FIELD OF THE INVENTION
The present invention relates generally to a language translation system, and more particularly, to a Phonetic Language Translation System capable of translating any speech within the audio output of the audible program to the native language of user who is listening to the audible program. The present invention performs translation of the spoken words from the audio output of the audible program to a language the users' brain language area can comprehend.
BACKGROUND OF THE INVENTION
In recent days, people prefer to hear event/programs in their native language either while watching the public events like indoor area for housing dramatic presentations, stage entertainments, surgical demonstrations or motion-picture. People always look for translators or subtitles in events and programs to comprehend the foreign language. There is a need for a system to translate audio output of any audible program to a user's native language in a fast, easy, reliable and cost effective manner. Also, there is a need for a phonetic language translation system that may substitute interpreters and subtitles.
A number of hand-held language translators are available in the market, capable of translating an audible speech only to a specific set of languages. This predetermined set is a combination of popular languages spoken in the world. But, there are more than 6,700 native languages being used in the world. People are forced to buy multiple language translators to cover a broader range of language translation. There is not a single system capable of performing audible speech translation from any of the 6,700 native languages to any of the other languages spoken in the world.
In today's language translators, the user always has a need to select their native languages as target language. If translators are unavailable for their native languages they have to settle for a translator that has the closet language they are familiar with as target language. But in settling for secondary target language translators there is a possibility that users may experience loss in understanding some of the translations. This can happen because of cross cultural differences.
U.S. patent application Ser. No. 12/543,054, filed Aug. 18, 2009, and U.S. patent application Ser. No. 12/563,123, filed Sep. 19, 2009, assigned to the same assignee as the instant application, incorporated herein by reference.
The following U.S. patents are hereby incorporated by reference for their teaching of language translation systems and methods: U.S. Pat. No. 6,356,865, issued to Franz et al., entitled “Method and system for performing spoken language translation”; U.S. Pat. No. 5,758,023, issued to Bordeaux, entitled “Multi-language speech recognition system”; U.S. Pat. No. 5,293,584, issued to Brown et al., entitled “Speech recognition system for natural language translation”; U.S. Pat. No. 5,963,892, issued to Tanaka et al., entitled “Translation apparatus and method for facilitating speech input operation and obtaining correct translation thereof”; U.S. Pat. No. 7,162,412, issued to Yamada et al., entitled “Multilingual conversation assist system”; U.S. Pat. No. 6,917,920, issued to Koizumi et al., entitled “Speech translation device and computer readable medium”; U.S. Pat. No. 4,984,177/issued to Rondel et al., entitled “Voice language translators; and U.S. Pat. No. 4,507,750, issued to Frantz et al., entitled “Electronic apparatus from a host language”.
According to U.S. Pat. No. 5,615,301 issued to Rivers et al., entitled “Automated Language Translation System”, each sentence is translated into a universal language and then the sentences are translated from universal language to the preferred language of the user as identified by the user. Such a system disclosed in U.S. Pat. No. 5,615,301, is capable of translating an audible speech only to a specific set of native languages. This predetermined set is a combination of popular native languages spoken in the world. But, there are more than 6,700 native languages being used in the world. Such a system disclosed in U.S. Pat. No. 5,615,301 is not capable of performing language translation for audio speech in any of the 6,700 native languages to any of the other languages spoken in the world.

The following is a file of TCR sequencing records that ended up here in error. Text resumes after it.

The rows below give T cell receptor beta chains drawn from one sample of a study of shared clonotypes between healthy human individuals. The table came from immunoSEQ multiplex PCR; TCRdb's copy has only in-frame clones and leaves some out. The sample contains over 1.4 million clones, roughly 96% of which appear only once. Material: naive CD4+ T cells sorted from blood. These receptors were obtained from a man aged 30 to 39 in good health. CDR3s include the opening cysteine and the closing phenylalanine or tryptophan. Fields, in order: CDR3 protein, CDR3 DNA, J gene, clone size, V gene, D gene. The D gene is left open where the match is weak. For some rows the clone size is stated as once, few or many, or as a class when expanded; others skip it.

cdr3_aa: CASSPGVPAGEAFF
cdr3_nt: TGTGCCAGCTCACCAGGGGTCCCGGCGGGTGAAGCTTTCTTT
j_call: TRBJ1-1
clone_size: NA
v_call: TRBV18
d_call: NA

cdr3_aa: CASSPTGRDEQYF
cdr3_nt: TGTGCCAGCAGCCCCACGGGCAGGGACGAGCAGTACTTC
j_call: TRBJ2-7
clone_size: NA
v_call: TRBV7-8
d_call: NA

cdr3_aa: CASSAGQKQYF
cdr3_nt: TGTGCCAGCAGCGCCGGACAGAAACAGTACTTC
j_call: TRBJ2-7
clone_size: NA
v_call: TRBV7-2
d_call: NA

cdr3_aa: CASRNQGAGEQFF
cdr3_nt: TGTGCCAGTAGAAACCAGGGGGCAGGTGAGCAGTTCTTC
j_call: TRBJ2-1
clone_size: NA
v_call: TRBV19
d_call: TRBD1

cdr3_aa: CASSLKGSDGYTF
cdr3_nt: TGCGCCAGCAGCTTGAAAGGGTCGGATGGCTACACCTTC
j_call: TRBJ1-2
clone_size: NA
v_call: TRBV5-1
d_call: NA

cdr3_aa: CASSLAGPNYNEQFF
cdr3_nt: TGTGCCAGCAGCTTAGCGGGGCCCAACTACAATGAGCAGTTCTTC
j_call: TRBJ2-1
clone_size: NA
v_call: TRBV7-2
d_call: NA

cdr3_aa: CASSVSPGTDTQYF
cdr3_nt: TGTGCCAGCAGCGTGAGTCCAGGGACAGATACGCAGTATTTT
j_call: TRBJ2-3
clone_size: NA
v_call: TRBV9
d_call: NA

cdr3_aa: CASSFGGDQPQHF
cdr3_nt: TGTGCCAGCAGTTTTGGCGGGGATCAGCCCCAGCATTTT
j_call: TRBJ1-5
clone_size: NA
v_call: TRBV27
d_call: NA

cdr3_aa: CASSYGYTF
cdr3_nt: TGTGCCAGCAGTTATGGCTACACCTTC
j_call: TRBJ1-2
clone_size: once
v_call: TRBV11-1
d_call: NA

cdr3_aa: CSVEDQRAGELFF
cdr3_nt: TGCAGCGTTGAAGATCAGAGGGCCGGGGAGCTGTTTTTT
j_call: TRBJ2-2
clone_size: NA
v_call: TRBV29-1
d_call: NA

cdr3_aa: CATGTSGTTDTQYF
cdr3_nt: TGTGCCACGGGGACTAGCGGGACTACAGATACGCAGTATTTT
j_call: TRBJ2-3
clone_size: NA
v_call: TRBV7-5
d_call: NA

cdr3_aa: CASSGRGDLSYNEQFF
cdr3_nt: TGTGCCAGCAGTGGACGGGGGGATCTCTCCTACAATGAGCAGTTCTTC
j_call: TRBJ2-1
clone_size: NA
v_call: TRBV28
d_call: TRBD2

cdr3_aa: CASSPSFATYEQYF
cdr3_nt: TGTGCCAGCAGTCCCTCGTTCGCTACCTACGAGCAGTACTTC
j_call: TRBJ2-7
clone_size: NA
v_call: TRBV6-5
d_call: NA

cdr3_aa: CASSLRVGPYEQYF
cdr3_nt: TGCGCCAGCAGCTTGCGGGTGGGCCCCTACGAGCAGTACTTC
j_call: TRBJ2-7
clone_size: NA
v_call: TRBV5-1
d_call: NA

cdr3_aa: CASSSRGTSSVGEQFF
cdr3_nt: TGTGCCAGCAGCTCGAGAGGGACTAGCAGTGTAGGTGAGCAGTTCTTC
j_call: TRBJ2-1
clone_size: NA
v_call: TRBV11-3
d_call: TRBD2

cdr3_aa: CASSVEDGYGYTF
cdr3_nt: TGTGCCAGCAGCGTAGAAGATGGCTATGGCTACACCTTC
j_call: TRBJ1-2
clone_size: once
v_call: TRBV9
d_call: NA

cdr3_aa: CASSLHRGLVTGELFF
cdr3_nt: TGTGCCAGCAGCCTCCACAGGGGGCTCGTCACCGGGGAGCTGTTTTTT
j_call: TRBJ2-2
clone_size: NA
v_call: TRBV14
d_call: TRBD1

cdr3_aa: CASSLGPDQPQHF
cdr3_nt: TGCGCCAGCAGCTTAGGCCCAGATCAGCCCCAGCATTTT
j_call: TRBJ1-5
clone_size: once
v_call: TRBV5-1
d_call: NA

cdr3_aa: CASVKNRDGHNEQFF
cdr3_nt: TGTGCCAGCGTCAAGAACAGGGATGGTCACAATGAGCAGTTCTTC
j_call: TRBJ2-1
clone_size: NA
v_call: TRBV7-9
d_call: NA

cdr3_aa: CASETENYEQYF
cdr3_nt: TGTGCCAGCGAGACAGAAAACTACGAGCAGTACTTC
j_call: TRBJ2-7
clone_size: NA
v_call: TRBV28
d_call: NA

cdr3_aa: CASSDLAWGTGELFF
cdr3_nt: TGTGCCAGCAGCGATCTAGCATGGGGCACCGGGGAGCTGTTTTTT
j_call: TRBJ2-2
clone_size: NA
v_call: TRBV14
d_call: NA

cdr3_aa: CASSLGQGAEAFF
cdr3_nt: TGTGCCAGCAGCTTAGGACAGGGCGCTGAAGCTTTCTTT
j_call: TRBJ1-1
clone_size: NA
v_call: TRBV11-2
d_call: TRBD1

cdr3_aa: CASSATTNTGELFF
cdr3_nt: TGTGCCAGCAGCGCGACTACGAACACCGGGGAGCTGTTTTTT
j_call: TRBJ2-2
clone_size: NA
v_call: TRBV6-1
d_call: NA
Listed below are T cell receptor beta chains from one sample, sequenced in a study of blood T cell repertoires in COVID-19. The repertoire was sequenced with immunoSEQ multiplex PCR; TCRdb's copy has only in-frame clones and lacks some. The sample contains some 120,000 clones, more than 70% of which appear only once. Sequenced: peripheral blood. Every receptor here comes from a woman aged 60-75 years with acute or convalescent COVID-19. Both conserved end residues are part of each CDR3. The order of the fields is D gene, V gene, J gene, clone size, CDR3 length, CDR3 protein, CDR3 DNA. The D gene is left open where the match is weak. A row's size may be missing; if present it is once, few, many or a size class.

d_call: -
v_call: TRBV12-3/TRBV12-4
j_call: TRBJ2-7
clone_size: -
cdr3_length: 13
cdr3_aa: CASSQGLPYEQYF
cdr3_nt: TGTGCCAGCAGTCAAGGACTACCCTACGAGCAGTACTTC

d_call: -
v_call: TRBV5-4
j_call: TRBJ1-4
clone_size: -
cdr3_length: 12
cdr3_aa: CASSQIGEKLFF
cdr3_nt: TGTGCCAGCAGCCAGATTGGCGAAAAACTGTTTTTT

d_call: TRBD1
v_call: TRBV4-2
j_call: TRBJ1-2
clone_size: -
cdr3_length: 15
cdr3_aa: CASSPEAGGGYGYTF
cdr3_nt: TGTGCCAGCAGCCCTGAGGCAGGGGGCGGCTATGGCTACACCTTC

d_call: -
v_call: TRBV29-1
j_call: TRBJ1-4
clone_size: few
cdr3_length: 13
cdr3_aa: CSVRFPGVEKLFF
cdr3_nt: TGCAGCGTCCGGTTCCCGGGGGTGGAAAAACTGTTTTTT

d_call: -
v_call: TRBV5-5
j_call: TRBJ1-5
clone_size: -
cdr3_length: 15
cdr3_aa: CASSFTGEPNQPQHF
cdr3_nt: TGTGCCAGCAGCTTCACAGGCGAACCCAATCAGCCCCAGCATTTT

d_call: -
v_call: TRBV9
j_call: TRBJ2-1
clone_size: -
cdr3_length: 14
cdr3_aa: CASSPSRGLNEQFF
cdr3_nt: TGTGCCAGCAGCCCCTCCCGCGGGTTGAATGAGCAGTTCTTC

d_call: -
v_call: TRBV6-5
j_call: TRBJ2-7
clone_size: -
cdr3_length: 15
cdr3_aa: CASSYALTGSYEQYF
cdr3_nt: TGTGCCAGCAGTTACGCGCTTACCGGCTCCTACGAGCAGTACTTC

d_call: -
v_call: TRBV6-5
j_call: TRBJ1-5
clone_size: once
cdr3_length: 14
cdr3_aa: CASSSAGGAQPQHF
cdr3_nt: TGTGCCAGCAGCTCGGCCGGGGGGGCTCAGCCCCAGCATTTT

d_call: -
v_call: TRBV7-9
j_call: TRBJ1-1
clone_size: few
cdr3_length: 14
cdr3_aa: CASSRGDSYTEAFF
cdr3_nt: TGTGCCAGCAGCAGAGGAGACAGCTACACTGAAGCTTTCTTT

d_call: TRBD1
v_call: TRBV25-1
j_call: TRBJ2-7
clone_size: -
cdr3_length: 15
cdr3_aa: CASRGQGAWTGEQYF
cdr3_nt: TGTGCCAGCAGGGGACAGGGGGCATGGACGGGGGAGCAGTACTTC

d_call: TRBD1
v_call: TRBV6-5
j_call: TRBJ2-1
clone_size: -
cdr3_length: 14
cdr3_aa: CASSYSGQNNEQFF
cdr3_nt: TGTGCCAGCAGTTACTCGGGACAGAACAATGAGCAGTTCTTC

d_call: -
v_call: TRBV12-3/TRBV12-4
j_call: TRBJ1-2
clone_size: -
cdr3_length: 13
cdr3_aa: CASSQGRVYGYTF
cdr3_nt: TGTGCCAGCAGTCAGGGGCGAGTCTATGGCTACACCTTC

Although there have been many advances in system and software for providing phonetic language translation for users who are interested to hear an audible program in a language other than their native language; there has not been an system or method that facilitate to identify user's native language using language area of brain of user and use the identified native language for translation. Accordingly, the present inventor has developed a system that can identify the native language of user by his/her brain language area as target language for audio speech translation.
SUMMARY OF THE INVENTION
In view of the foregoing disadvantages inherent in the prior art, the general purpose of the present invention is to provide a native language translation system configured to include all the advantages of the prior art, and to overcome the drawbacks inherent therein.
The present invention translates the spoken dialog in audio output to user's native language. In other words, the present invention performs language translation of the audible program presented to the user; to a language that is directly comprehended by the language area of the listener's brain. Thus, audience enjoys the audible program without having language books, interpreters, or closely reading the subtitles.
The present invention allows a user to hear a program in his or her native language either while watching the audible program which is presented in a foreign language. The present invention includes a speech recognition module to recognize phonemes of speech from the audio program. These phonemes are then combined in word groups to form recognizable words in one of the native languages spoken in the world. The user's brain language area activity is recorded by using electrodes in the cap. The recorded brain language area activity signals are then analyzed and compared with brain language area activity knowledge base. If the characteristics of received brain language area activity signal are identical to any one of the entry present in the brain language area activity knowledge base the present invention selects the equivalent native language information from the entry and then the selected native language is used as target language for language translation. Further the present invention automatically translates the speech in audible program into an audible speech of user's native language and then each translated sentence is broadcast with a voice synthesizer to the user.